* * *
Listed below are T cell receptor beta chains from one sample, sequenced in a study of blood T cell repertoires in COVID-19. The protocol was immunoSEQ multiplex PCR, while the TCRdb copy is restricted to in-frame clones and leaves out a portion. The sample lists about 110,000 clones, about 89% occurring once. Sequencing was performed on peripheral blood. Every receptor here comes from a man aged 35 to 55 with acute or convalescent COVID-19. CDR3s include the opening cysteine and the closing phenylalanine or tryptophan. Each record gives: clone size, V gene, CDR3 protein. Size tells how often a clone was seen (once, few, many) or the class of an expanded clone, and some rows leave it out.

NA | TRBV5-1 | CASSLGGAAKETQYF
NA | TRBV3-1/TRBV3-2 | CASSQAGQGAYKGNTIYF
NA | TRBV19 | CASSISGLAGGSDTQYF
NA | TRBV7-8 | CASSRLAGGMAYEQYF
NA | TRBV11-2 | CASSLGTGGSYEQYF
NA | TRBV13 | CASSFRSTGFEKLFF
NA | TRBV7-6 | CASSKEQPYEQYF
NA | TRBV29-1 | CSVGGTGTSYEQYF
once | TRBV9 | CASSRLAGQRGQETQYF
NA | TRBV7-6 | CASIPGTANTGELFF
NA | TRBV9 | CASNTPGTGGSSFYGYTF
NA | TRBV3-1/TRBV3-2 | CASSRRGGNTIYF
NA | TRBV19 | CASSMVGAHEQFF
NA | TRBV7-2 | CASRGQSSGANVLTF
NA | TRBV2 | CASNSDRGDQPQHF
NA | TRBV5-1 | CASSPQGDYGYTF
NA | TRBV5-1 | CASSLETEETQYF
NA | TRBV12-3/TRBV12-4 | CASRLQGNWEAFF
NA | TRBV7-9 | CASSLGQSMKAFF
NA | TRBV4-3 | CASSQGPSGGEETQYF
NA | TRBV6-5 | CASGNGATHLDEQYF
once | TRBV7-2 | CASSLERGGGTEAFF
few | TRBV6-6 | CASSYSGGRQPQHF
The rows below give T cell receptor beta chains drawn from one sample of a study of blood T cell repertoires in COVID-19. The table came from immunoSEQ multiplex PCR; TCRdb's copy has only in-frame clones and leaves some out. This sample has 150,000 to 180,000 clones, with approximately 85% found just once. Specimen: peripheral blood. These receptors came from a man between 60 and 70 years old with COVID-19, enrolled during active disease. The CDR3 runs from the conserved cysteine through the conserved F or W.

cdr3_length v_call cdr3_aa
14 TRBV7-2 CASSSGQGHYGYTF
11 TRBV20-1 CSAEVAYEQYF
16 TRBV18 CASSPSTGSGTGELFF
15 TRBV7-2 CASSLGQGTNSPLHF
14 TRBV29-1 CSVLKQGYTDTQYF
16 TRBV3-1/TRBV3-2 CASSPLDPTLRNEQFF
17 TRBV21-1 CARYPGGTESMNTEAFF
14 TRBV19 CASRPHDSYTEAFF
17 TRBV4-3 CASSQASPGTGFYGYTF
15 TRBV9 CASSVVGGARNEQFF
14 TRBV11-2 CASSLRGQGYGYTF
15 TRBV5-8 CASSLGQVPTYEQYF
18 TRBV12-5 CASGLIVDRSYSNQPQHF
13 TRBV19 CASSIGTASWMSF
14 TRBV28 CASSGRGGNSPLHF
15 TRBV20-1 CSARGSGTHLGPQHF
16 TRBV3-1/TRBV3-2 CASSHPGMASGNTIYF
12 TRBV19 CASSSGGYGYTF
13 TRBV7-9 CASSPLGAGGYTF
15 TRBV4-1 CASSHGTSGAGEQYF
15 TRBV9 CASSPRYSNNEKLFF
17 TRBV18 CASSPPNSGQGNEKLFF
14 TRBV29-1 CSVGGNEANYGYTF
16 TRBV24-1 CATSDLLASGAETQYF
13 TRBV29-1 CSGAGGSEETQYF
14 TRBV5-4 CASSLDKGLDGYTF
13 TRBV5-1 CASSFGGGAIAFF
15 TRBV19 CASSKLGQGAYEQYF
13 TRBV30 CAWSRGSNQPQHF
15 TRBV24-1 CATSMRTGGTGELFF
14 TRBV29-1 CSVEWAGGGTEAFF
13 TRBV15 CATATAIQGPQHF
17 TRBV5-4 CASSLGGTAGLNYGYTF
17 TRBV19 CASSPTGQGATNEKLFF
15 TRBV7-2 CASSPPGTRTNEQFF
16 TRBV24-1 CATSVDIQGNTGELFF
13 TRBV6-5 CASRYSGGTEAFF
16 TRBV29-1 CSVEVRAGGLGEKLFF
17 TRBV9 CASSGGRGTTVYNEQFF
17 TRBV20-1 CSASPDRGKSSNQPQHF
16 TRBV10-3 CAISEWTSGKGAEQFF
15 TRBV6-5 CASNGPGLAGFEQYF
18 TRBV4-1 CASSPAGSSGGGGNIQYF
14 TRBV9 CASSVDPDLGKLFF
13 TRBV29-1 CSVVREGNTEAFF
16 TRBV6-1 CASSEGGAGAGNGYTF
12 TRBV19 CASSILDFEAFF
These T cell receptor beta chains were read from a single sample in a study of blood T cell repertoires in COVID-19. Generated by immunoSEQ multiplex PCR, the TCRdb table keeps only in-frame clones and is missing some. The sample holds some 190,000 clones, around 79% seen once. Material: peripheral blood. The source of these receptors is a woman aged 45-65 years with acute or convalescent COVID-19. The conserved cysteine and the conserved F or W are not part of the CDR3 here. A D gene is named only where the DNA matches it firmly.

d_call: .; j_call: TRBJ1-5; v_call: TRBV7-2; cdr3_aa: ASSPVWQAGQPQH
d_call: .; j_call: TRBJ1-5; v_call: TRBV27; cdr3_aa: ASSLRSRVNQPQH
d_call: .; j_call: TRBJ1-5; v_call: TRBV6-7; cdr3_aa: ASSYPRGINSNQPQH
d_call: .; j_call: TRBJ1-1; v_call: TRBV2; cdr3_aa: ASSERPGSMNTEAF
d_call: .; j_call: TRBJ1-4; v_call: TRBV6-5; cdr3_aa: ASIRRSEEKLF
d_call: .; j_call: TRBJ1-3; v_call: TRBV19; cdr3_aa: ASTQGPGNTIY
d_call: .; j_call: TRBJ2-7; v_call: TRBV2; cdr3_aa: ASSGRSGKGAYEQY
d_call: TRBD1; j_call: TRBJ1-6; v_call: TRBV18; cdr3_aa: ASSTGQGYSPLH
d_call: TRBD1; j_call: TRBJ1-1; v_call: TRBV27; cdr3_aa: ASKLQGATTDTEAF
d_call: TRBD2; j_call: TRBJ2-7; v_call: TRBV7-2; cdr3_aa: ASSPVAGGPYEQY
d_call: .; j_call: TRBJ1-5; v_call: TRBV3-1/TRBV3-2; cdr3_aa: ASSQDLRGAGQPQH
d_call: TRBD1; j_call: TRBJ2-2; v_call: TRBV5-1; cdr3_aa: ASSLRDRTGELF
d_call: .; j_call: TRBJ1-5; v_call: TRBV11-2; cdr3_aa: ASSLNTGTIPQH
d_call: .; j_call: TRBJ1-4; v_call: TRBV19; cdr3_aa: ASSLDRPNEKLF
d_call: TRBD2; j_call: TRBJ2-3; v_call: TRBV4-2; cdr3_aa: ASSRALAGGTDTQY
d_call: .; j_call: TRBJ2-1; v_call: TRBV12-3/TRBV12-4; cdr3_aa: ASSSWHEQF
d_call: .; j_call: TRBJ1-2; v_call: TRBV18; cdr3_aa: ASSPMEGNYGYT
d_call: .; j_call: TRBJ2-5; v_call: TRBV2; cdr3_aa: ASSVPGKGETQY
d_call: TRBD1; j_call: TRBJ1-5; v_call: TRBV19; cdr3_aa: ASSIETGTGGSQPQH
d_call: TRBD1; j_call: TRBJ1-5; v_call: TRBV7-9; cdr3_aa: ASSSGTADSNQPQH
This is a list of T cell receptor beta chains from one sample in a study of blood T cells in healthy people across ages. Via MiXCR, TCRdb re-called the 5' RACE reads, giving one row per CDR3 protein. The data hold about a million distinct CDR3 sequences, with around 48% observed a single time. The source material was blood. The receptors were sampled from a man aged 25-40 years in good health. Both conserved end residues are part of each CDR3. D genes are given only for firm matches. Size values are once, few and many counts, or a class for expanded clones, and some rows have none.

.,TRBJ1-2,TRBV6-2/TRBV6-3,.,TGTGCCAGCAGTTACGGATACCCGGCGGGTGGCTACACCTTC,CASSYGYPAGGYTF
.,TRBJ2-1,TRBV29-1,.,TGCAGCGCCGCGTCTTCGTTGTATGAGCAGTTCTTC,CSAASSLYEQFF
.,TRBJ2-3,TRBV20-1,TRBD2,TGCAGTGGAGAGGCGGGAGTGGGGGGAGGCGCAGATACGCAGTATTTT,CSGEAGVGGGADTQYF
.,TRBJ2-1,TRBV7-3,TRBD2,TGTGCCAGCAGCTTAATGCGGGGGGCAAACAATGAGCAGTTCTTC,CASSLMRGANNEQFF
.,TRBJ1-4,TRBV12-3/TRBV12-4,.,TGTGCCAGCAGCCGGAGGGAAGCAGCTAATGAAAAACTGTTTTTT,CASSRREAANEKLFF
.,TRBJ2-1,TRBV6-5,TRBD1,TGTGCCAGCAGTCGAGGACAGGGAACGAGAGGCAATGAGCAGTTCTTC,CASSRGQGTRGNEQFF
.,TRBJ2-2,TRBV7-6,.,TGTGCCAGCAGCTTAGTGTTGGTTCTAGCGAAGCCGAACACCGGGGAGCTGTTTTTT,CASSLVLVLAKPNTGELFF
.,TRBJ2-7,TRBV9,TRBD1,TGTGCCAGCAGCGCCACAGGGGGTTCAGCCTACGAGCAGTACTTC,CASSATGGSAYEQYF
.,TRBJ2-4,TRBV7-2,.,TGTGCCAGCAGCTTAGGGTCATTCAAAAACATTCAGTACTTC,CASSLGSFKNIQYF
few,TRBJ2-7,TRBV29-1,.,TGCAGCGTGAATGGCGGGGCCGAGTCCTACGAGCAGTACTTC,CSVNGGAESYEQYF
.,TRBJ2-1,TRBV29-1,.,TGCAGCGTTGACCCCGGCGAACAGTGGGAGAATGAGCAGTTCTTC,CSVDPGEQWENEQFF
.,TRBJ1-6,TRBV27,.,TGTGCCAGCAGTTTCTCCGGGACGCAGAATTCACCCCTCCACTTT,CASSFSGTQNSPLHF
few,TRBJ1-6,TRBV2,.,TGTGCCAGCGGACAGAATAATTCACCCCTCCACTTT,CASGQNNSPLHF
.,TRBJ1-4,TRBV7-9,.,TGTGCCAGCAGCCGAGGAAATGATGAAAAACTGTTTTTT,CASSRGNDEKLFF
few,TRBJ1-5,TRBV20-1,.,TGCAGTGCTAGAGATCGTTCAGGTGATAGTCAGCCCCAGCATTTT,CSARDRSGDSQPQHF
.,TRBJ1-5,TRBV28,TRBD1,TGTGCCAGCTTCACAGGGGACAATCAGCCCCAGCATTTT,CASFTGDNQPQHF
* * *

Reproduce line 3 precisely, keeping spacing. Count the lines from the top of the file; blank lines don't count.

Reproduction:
NA | TRBV3-1/TRBV3-2 | CASSQAGQGAYKGNTIYF